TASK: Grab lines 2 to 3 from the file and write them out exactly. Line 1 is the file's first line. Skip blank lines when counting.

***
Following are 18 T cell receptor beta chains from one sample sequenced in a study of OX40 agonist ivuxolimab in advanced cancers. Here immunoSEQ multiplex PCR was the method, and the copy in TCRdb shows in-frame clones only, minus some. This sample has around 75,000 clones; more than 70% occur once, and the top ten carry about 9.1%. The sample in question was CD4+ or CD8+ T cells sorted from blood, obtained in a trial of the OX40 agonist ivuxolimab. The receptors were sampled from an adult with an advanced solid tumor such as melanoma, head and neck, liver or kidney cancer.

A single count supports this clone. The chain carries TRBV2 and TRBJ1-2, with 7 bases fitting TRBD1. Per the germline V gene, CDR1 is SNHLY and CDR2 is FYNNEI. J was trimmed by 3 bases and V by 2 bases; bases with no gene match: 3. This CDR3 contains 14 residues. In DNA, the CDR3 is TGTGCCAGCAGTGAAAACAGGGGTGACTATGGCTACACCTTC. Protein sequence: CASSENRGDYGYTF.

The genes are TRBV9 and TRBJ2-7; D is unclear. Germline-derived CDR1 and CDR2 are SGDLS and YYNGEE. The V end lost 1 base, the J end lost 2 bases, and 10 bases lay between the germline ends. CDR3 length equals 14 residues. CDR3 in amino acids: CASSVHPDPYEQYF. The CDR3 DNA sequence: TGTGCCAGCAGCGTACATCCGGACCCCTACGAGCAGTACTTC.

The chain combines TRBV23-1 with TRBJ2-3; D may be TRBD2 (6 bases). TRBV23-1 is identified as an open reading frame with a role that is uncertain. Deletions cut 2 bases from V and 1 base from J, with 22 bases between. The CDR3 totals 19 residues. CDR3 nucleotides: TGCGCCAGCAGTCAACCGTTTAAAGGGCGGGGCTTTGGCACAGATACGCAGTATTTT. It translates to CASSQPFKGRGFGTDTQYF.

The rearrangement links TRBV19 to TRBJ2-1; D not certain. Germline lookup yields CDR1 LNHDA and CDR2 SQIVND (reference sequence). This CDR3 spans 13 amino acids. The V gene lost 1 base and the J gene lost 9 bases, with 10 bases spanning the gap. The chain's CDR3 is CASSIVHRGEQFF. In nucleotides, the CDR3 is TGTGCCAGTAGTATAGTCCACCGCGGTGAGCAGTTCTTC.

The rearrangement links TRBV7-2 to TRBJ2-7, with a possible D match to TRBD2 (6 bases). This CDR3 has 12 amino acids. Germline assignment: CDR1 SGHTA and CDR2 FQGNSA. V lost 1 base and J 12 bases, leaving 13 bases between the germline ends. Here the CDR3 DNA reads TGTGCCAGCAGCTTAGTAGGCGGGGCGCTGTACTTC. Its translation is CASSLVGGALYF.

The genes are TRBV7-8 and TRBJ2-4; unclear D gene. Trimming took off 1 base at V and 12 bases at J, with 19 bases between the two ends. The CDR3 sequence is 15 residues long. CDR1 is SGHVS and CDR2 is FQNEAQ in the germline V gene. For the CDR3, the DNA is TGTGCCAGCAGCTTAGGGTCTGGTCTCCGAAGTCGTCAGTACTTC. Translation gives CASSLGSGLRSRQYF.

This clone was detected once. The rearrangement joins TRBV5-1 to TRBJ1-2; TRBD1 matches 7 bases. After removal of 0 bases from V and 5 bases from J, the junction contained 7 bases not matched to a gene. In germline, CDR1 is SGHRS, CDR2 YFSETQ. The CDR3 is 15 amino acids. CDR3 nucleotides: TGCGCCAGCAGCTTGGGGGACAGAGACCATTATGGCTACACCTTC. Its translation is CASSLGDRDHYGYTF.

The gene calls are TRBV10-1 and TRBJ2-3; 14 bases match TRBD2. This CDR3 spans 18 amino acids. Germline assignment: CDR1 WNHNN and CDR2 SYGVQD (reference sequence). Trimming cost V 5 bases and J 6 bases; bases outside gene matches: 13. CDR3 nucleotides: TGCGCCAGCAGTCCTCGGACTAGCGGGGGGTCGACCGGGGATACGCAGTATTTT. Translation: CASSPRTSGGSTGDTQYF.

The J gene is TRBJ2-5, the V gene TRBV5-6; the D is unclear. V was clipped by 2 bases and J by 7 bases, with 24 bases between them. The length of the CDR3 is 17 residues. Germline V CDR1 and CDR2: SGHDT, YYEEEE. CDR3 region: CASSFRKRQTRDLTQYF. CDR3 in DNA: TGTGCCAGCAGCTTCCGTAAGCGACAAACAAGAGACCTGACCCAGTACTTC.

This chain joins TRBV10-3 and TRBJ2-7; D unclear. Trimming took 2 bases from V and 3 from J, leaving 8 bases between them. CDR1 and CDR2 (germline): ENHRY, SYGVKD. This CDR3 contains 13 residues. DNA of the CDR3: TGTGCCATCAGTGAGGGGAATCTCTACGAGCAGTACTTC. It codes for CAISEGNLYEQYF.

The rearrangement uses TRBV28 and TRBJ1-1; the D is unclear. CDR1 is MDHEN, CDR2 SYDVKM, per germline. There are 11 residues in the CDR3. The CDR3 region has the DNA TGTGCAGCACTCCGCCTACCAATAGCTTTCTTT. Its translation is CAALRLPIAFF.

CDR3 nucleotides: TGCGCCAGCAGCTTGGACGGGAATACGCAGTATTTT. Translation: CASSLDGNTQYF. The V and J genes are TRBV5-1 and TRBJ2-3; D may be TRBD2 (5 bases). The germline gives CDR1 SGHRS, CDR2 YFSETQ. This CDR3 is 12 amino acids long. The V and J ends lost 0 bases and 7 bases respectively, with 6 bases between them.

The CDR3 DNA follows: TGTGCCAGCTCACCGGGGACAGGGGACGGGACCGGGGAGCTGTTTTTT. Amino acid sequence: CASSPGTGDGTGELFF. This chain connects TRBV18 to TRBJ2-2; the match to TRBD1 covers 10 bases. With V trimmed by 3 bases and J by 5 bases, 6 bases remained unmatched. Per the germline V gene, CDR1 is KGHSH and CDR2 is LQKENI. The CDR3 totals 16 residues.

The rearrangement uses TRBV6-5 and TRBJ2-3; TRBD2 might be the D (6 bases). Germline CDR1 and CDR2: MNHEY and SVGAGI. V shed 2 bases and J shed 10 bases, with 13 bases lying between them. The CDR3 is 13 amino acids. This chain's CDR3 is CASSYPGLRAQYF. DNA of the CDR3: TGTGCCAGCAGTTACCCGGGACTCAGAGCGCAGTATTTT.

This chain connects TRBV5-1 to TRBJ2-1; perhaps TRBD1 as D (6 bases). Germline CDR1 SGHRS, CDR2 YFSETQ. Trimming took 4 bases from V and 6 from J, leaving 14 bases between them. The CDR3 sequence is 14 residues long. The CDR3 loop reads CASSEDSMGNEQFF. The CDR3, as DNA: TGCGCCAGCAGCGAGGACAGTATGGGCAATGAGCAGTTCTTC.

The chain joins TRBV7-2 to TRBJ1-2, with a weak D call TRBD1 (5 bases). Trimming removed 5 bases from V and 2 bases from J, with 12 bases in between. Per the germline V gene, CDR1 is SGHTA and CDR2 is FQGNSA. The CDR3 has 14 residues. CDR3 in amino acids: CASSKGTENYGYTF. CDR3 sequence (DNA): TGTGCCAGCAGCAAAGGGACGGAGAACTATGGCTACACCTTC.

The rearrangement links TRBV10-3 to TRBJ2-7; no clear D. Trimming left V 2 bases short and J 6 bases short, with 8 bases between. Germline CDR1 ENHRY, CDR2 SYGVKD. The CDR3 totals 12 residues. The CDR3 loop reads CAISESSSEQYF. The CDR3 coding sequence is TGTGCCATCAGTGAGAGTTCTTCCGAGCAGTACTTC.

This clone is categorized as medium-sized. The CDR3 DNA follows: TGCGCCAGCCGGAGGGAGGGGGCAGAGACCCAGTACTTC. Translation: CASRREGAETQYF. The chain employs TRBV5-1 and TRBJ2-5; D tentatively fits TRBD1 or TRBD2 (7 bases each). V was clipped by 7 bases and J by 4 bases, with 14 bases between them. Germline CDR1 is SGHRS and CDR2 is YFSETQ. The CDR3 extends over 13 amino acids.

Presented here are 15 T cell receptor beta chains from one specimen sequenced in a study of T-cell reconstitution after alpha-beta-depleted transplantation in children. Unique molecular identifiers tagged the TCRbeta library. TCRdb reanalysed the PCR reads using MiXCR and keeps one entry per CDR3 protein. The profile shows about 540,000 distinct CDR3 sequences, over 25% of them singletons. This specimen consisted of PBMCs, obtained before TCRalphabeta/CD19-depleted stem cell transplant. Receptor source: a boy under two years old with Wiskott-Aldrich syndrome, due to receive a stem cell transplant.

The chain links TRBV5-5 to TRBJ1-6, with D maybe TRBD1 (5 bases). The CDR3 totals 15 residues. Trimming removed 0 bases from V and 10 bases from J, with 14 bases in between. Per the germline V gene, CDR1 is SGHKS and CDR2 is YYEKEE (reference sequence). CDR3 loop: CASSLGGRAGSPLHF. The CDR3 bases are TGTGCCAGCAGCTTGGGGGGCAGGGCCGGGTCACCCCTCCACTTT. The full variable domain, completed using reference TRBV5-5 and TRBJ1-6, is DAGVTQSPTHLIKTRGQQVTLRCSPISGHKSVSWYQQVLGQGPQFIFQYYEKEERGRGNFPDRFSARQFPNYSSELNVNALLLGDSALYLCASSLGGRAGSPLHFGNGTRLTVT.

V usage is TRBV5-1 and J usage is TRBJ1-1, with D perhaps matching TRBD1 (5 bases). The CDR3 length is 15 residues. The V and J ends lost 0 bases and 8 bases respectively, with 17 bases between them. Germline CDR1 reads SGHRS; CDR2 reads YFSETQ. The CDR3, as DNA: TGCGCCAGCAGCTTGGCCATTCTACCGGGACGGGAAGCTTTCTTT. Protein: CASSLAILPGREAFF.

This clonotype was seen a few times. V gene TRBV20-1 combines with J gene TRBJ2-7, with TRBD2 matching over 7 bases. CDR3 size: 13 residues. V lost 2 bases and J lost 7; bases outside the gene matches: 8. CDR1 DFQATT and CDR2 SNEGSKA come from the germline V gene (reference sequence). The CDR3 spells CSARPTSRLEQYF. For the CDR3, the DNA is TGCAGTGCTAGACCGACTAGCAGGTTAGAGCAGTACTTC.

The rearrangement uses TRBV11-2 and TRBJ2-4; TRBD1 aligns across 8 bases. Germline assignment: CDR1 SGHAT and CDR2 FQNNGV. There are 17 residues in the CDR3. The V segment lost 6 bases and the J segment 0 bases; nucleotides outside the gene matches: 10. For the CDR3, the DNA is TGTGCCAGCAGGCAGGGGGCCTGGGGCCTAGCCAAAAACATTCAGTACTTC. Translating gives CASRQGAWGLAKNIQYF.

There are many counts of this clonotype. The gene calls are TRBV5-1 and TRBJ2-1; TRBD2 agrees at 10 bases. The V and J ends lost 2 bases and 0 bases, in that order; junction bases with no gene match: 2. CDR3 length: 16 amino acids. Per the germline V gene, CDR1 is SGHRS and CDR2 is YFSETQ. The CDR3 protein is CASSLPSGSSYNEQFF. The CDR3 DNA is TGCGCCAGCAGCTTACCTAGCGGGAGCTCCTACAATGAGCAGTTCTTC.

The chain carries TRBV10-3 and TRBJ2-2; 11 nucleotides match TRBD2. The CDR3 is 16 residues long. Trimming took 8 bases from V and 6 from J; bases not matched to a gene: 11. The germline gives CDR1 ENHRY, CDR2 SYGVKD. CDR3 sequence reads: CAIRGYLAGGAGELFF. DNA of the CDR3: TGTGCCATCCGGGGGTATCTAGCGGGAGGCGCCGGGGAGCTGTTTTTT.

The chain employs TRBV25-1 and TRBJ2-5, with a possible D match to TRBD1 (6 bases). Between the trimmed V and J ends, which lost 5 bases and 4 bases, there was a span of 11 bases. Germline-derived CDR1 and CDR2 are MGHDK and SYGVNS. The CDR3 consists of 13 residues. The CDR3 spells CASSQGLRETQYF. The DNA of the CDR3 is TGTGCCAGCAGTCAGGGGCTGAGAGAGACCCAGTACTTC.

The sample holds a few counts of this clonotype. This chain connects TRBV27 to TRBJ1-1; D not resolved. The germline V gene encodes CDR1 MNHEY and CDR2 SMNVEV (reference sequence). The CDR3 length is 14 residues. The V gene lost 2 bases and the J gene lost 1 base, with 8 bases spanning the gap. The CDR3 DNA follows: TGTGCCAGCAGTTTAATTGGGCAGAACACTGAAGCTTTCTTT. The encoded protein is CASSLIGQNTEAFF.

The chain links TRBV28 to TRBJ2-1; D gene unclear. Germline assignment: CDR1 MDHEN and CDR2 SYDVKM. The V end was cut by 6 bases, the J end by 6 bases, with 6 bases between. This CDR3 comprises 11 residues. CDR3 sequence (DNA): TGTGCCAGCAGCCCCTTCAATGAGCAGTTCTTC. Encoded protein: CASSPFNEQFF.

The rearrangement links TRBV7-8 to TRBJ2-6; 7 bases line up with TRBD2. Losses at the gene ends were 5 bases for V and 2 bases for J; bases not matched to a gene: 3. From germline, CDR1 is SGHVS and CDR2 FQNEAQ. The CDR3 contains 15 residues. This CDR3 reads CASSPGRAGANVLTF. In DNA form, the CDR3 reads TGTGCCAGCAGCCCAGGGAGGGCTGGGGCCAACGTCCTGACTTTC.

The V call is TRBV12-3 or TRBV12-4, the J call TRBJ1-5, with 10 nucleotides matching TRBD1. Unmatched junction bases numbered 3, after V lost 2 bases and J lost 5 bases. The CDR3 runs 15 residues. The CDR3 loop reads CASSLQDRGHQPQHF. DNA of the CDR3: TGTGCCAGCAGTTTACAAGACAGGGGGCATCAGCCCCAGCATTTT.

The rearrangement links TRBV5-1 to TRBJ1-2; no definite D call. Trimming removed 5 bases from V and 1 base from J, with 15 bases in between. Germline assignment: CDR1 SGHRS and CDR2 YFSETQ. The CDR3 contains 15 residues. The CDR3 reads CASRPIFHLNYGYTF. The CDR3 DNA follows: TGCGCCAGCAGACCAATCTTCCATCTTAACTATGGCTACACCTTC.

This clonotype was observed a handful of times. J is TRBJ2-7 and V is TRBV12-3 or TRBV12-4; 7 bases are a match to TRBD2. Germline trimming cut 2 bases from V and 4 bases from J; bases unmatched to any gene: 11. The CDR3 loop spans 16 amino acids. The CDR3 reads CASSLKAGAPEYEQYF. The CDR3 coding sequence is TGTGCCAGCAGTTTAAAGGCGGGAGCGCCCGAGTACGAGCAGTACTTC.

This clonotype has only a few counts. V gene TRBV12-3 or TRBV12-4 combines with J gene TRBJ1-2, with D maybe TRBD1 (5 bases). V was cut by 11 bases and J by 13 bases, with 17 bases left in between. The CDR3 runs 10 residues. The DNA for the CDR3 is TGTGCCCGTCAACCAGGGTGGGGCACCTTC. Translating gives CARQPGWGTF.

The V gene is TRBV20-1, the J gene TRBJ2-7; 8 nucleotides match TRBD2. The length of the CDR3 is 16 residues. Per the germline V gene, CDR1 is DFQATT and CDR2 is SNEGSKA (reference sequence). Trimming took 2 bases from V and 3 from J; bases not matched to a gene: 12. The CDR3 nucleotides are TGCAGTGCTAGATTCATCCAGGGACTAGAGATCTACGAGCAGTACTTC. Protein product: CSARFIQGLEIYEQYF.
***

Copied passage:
A single count supports this clone. The chain carries TRBV2 and TRBJ1-2, with 7 bases fitting TRBD1. Per the germline V gene, CDR1 is SNHLY and CDR2 is FYNNEI. J was trimmed by 3 bases and V by 2 bases; bases with no gene match: 3. This CDR3 contains 14 residues. In DNA, the CDR3 is TGTGCCAGCAGTGAAAACAGGGGTGACTATGGCTACACCTTC. Protein sequence: CASSENRGDYGYTF.

The genes are TRBV9 and TRBJ2-7; D is unclear. Germline-derived CDR1 and CDR2 are SGDLS and YYNGEE. The V end lost 1 base, the J end lost 2 bases, and 10 bases lay between the germline ends. CDR3 length equals 14 residues. CDR3 in amino acids: CASSVHPDPYEQYF. The CDR3 DNA sequence: TGTGCCAGCAGCGTACATCCGGACCCCTACGAGCAGTACTTC.